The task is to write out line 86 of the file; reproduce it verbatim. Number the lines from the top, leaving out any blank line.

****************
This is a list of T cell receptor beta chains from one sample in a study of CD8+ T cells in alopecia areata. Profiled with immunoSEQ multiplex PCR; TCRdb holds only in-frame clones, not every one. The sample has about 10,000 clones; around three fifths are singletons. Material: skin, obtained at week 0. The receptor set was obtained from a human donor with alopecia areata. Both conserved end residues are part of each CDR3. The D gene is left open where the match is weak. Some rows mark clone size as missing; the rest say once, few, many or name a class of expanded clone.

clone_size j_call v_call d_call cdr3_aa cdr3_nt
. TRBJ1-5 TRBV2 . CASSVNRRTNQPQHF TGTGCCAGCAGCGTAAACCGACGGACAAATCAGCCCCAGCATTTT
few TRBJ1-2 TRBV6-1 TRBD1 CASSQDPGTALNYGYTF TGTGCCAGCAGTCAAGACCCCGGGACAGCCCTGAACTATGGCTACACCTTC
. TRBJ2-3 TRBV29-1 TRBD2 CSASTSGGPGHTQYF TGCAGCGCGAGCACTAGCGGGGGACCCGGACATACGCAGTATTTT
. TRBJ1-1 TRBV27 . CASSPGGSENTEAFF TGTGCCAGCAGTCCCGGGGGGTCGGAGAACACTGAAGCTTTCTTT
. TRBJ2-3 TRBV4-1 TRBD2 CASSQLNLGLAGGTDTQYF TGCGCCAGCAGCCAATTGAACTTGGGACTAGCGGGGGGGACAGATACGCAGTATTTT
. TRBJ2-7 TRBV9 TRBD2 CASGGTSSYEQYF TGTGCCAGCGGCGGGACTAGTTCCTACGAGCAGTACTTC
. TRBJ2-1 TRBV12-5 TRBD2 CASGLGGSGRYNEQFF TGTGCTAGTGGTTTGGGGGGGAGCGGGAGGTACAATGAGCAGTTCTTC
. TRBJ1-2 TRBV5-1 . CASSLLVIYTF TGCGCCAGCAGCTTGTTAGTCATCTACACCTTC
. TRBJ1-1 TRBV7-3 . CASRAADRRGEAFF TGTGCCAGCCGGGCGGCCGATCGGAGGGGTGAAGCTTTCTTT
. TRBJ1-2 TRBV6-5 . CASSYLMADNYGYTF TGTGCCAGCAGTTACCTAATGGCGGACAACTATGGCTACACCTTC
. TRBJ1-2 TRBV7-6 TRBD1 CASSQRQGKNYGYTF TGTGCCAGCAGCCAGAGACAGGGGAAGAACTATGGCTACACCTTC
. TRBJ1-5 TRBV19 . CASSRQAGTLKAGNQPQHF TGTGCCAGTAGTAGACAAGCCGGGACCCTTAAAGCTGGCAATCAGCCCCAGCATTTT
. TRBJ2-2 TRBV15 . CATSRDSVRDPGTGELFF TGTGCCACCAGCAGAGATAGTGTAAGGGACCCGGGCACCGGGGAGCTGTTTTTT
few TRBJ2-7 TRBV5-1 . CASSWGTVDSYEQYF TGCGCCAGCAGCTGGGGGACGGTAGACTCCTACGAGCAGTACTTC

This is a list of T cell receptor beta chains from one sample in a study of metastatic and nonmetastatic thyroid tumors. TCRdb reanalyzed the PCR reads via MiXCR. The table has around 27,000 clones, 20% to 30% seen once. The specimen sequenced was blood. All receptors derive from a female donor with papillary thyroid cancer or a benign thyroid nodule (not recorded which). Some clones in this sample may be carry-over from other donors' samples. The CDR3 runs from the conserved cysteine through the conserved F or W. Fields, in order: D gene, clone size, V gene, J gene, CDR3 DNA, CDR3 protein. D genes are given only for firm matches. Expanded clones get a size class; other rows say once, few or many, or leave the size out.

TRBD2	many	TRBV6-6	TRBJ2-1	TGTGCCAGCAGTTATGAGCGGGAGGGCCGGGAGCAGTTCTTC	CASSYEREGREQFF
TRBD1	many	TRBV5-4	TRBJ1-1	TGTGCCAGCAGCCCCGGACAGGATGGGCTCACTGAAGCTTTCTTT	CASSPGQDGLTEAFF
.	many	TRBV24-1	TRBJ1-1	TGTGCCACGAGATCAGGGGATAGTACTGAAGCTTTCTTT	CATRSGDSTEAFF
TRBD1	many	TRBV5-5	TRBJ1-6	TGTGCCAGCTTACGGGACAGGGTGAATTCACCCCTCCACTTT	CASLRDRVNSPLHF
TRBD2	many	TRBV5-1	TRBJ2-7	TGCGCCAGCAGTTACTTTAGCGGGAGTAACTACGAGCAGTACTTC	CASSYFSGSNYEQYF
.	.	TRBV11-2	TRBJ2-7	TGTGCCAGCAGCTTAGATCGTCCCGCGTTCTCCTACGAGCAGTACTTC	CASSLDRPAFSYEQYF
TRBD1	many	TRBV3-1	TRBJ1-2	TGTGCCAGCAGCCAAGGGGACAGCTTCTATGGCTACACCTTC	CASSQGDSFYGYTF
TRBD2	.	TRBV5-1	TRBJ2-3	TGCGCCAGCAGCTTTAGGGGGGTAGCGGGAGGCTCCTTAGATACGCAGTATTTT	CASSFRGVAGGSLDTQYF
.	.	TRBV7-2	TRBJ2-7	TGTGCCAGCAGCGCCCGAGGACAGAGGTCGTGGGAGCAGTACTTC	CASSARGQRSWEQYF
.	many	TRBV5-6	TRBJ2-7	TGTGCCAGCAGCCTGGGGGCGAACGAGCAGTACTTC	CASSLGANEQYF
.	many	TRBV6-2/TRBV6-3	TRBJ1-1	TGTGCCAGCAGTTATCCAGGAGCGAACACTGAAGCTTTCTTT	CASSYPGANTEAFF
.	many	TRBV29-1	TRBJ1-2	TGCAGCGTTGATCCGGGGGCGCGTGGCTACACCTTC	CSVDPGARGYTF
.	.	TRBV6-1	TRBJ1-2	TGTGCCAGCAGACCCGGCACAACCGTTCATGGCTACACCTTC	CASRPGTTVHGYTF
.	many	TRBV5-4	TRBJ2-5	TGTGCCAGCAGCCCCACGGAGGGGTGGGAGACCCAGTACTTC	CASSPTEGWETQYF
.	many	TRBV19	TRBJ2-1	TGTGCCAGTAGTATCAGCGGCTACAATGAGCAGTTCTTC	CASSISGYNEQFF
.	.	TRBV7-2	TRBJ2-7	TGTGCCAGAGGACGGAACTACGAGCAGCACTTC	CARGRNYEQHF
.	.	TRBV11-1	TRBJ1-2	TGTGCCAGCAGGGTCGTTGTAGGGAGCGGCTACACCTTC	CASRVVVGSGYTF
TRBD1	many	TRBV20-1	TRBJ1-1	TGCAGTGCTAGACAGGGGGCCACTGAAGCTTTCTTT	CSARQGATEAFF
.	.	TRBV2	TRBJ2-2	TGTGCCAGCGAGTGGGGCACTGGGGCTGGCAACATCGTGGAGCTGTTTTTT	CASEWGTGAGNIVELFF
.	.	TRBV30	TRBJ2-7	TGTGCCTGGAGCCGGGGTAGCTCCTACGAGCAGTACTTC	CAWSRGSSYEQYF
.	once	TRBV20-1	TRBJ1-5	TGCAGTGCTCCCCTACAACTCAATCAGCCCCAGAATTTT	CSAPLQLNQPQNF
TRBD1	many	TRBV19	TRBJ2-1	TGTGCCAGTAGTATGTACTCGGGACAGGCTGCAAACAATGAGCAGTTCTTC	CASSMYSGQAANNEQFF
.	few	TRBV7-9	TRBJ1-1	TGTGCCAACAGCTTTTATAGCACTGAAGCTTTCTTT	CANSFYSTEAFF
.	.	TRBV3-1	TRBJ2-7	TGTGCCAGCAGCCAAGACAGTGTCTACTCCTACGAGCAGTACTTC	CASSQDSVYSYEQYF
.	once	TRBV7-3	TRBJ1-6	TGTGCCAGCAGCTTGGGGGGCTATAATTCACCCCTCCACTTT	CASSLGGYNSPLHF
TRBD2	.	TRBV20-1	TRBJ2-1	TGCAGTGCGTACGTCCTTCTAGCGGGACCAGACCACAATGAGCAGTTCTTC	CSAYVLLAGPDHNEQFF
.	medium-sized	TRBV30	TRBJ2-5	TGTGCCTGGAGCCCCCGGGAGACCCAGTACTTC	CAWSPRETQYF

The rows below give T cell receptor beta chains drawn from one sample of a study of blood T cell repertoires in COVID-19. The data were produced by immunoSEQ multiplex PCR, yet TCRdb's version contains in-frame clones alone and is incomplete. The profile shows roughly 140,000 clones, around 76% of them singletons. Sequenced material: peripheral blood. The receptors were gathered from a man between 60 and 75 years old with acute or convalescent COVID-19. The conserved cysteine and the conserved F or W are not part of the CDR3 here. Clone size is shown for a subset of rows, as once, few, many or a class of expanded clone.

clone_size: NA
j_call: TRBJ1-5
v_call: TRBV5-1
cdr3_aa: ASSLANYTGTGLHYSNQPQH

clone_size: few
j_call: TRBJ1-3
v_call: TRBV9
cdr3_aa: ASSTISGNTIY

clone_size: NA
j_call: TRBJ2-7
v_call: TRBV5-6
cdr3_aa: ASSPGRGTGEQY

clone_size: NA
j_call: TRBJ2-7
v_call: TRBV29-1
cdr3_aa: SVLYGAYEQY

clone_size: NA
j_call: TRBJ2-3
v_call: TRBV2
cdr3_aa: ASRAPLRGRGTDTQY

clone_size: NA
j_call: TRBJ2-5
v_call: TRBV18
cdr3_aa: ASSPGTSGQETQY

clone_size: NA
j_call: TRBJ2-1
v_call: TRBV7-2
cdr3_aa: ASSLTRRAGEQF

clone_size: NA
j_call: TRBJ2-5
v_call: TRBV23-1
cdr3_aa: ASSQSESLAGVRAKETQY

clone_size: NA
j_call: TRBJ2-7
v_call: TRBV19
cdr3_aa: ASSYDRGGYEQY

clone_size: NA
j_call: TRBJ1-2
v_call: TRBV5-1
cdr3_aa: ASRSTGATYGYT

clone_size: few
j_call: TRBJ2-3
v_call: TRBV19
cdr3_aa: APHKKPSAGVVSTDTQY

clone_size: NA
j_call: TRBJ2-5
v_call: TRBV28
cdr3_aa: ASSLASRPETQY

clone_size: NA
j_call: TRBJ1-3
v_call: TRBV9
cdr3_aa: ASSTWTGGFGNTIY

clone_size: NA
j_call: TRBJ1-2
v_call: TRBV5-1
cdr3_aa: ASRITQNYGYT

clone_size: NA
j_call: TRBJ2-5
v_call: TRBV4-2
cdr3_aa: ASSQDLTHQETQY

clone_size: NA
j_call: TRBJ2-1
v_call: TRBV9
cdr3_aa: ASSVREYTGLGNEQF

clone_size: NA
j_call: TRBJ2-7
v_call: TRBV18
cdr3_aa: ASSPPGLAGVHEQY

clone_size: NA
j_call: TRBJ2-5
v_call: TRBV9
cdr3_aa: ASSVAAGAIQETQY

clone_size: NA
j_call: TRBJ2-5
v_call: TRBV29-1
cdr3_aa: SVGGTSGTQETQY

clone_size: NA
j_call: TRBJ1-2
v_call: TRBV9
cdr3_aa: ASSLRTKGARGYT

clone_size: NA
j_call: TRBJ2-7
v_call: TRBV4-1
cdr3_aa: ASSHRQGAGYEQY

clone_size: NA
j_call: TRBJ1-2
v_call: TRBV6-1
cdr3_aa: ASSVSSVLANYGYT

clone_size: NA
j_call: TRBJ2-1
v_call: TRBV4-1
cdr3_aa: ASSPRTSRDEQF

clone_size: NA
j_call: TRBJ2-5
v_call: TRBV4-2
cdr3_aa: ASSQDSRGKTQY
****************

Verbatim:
clone_size: few